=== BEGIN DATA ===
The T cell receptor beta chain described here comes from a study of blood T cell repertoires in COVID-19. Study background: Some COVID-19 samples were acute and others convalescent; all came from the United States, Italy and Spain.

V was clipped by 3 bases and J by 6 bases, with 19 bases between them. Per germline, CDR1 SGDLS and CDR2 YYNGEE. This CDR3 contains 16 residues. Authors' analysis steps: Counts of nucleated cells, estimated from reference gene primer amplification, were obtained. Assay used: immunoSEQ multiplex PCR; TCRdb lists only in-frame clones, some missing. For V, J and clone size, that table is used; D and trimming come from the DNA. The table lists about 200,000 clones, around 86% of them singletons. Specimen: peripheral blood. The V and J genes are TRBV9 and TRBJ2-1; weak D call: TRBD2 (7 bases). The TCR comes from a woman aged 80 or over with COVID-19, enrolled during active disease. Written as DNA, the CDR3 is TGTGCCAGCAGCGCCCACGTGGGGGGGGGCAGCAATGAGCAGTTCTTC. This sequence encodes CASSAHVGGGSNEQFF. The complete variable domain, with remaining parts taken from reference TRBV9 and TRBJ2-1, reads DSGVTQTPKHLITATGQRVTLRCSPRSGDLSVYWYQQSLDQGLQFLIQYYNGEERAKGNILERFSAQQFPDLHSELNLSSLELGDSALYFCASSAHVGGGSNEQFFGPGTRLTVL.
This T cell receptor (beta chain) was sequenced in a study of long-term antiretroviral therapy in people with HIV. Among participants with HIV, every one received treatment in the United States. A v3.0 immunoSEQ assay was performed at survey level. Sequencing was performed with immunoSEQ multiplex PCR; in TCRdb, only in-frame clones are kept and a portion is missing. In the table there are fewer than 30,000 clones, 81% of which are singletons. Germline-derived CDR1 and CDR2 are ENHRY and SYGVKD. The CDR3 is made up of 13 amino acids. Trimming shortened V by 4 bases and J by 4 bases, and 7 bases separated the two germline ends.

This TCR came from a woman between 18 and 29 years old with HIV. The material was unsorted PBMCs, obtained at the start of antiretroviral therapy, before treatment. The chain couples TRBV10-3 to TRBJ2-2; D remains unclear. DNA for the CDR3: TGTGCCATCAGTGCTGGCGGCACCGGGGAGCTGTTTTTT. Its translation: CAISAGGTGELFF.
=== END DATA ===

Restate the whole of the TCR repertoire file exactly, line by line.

The T cell receptor beta chain described here comes from a study of blood T cell repertoires in COVID-19. Study background: Some COVID-19 samples were acute and others convalescent; all came from the United States, Italy and Spain.

V was clipped by 3 bases and J by 6 bases, with 19 bases between them. Per germline, CDR1 SGDLS and CDR2 YYNGEE. This CDR3 contains 16 residues. Authors' analysis steps: Counts of nucleated cells, estimated from reference gene primer amplification, were obtained. Assay used: immunoSEQ multiplex PCR; TCRdb lists only in-frame clones, some missing. For V, J and clone size, that table is used; D and trimming come from the DNA. The table lists about 200,000 clones, around 86% of them singletons. Specimen: peripheral blood. The V and J genes are TRBV9 and TRBJ2-1; weak D call: TRBD2 (7 bases). The TCR comes from a woman aged 80 or over with COVID-19, enrolled during active disease. Written as DNA, the CDR3 is TGTGCCAGCAGCGCCCACGTGGGGGGGGGCAGCAATGAGCAGTTCTTC. This sequence encodes CASSAHVGGGSNEQFF. The complete variable domain, with remaining parts taken from reference TRBV9 and TRBJ2-1, reads DSGVTQTPKHLITATGQRVTLRCSPRSGDLSVYWYQQSLDQGLQFLIQYYNGEERAKGNILERFSAQQFPDLHSELNLSSLELGDSALYFCASSAHVGGGSNEQFFGPGTRLTVL.
This T cell receptor (beta chain) was sequenced in a study of long-term antiretroviral therapy in people with HIV. Among participants with HIV, every one received treatment in the United States. A v3.0 immunoSEQ assay was performed at survey level. Sequencing was performed with immunoSEQ multiplex PCR; in TCRdb, only in-frame clones are kept and a portion is missing. In the table there are fewer than 30,000 clones, 81% of which are singletons. Germline-derived CDR1 and CDR2 are ENHRY and SYGVKD. The CDR3 is made up of 13 amino acids. Trimming shortened V by 4 bases and J by 4 bases, and 7 bases separated the two germline ends.

This TCR came from a woman between 18 and 29 years old with HIV. The material was unsorted PBMCs, obtained at the start of antiretroviral therapy, before treatment. The chain couples TRBV10-3 to TRBJ2-2; D remains unclear. DNA for the CDR3: TGTGCCATCAGTGCTGGCGGCACCGGGGAGCTGTTTTTT. Its translation: CAISAGGTGELFF.